clip. Position the LED "long ways" from left to right and closer to the
right side of the riser as shown by the arrows in Figure 1 above.
Now, grasp the Holding Tool by the un-padded clip and
invert the Tool upside down with the unpadded clip held in the open
position. See Figure 2 below.
Lower the open clip over the LED and gently release
the clip so it grasps the LED by the "sides". Very important:
Grasp the LED slightly right-of-center as shown above so that
the left side of the LED will be exposed past the left side of the clip
as shown by the arrow positions above. This is to ensure the solder pad
on the left side of the LED will be exposed for easy soldering when the
Tool is turned over. See Figure 3 below.
Turn the Holding Tool over and clamp its
brass sheet base in your bench vise or whatever you will be using to
secure it while it is on your workbench surface. If you use a bench
vise, note that the bottom of the brass sheet is square and straight for
easy alignment in a small vise. Note that the LED is offset slightly in
the clip allowing the solder pad on the right to be totally exposed.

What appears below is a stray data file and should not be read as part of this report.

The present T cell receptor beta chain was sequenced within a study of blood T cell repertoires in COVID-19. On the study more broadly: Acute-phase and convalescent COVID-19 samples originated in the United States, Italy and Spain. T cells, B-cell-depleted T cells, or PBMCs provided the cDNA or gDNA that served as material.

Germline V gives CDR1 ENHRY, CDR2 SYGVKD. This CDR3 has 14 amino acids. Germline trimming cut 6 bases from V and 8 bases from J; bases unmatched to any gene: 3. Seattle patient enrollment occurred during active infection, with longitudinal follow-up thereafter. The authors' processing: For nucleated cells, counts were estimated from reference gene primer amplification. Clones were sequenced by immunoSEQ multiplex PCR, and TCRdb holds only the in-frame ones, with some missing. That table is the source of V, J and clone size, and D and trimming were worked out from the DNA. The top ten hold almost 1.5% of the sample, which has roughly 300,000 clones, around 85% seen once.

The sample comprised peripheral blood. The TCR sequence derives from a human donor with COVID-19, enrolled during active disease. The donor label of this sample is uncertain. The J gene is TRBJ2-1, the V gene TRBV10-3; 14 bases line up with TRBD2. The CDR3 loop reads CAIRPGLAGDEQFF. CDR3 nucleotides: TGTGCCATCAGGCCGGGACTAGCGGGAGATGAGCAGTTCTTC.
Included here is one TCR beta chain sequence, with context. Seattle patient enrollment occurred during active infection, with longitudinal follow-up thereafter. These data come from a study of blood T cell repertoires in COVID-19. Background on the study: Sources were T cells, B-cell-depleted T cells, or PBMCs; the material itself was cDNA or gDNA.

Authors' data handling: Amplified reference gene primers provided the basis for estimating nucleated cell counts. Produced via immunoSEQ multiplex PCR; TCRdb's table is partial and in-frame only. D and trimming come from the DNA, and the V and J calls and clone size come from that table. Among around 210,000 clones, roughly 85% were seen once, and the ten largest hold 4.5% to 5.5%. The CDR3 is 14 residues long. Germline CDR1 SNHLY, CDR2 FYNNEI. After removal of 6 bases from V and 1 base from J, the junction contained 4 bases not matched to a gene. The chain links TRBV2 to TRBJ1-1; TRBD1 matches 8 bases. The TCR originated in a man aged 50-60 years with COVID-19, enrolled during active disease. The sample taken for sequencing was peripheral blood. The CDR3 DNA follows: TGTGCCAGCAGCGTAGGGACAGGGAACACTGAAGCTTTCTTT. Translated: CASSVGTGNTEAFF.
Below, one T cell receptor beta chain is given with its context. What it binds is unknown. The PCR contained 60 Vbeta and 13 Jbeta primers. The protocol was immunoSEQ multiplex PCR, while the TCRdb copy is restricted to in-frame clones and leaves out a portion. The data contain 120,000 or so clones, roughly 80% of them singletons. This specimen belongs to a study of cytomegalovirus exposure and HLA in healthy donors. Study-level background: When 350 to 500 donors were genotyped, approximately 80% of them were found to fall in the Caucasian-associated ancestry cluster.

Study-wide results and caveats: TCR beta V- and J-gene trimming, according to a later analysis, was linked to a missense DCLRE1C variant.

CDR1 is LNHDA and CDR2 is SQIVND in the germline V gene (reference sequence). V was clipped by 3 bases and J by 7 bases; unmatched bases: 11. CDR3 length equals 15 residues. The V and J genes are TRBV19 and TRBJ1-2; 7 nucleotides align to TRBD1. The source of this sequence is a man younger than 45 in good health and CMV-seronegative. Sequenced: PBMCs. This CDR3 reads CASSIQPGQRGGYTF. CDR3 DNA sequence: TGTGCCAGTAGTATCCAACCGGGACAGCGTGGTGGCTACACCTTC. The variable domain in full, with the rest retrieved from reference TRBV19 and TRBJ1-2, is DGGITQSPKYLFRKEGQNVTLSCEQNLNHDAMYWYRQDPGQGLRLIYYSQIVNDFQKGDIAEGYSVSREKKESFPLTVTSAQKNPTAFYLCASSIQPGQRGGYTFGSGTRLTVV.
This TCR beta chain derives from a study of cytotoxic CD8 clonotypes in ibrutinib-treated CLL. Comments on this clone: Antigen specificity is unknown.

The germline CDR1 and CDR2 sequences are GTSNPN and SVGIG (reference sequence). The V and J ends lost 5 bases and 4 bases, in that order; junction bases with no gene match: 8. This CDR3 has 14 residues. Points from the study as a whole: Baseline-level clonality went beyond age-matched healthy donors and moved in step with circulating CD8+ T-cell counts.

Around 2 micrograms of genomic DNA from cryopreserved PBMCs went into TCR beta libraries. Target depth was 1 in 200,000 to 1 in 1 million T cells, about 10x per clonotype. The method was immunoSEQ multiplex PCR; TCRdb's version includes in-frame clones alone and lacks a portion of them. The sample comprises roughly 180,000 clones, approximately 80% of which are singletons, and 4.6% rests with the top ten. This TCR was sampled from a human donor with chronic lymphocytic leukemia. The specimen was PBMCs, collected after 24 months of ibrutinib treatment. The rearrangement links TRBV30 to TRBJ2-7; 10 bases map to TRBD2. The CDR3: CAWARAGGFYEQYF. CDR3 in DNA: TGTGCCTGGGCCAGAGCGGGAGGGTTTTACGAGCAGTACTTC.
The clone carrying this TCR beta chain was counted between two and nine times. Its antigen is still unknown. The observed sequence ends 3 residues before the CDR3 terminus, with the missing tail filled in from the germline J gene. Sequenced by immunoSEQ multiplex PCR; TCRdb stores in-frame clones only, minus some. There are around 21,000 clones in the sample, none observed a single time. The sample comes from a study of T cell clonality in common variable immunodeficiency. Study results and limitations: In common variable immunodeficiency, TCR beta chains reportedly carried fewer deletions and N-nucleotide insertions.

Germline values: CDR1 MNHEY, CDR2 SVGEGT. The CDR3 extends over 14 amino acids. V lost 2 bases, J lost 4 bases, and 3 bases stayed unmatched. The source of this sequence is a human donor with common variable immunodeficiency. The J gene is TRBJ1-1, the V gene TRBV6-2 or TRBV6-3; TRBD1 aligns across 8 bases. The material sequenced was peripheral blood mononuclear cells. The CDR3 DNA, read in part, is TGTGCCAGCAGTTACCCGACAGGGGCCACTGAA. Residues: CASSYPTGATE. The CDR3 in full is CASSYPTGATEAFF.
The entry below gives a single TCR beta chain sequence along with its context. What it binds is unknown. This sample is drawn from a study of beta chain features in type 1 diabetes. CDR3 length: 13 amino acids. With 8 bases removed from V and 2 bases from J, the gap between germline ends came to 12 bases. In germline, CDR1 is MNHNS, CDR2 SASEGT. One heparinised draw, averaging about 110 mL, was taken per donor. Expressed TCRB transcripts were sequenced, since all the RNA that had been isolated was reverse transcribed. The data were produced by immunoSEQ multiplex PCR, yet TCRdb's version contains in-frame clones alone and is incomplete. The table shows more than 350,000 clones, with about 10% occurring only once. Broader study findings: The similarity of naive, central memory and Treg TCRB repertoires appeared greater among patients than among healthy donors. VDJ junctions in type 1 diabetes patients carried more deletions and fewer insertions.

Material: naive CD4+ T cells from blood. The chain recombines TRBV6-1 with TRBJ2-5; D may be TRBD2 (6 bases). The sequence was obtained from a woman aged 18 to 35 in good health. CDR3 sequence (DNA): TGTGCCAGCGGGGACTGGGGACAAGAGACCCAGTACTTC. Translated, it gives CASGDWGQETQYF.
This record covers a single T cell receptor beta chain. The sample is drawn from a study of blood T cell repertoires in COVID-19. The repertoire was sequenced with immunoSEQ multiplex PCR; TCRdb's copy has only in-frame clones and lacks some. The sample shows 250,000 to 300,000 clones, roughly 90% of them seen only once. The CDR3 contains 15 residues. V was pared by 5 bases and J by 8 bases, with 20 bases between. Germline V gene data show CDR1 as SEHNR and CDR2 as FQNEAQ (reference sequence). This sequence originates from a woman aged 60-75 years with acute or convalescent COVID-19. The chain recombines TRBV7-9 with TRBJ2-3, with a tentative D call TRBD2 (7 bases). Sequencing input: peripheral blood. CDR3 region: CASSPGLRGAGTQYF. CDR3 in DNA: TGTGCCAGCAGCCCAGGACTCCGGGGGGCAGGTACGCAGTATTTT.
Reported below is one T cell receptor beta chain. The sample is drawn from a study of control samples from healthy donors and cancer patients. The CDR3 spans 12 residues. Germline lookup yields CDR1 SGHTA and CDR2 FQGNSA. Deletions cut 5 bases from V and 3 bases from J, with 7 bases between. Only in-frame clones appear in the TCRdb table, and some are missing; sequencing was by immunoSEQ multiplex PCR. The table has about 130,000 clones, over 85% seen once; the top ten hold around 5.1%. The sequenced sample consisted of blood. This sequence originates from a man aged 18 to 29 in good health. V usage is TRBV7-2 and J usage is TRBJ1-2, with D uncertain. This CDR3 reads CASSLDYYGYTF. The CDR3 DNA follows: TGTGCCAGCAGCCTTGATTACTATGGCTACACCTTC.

This will make soldering to the pad much easier.
Since the LEDs are polarity
sensitive devices, we use color-coded wiring to differentiate between the
positive (+), and negative (-) electrical connections. In keeping with standard
electrical conventions, we will connect the RED
wire to the positive (+), or Anode solder pad of the LED (the electrically “hot”
connection), and the GREEN wire to the
negative (-), or Cathode solder pad (electrical “ground” connection). Remember
that in the case of Red LEDs, the polarity mark points to the Anode
(+) connection. For all other LEDs, the polarity mark points to the Cathode (-)
connection. For all LEDs, the RED wire
should be connected to the Anode solder pad.
Figure 3, above shows
view of a typical Micro LED. Note the fat “T” shaped opening between the solder
pads on each end of the LED. The base of the “T” points at the polarity mark. In
this example, it points to the solder pad that is the Cathode, or negative (-)
electrical connection. Another reminder is that (except for Red LEDs) the
Cathode solder pad is shaped like a "C" (for cathode). Since the
cathode solder pad is on the right, we will solder the
GREEN wire first.
Figure 4 below, shows a tinned
segment of green #38 magnet wire positioned over the cathode (-) solder pad of the
LED. This is performed by gently holding open the padded clip while sliding the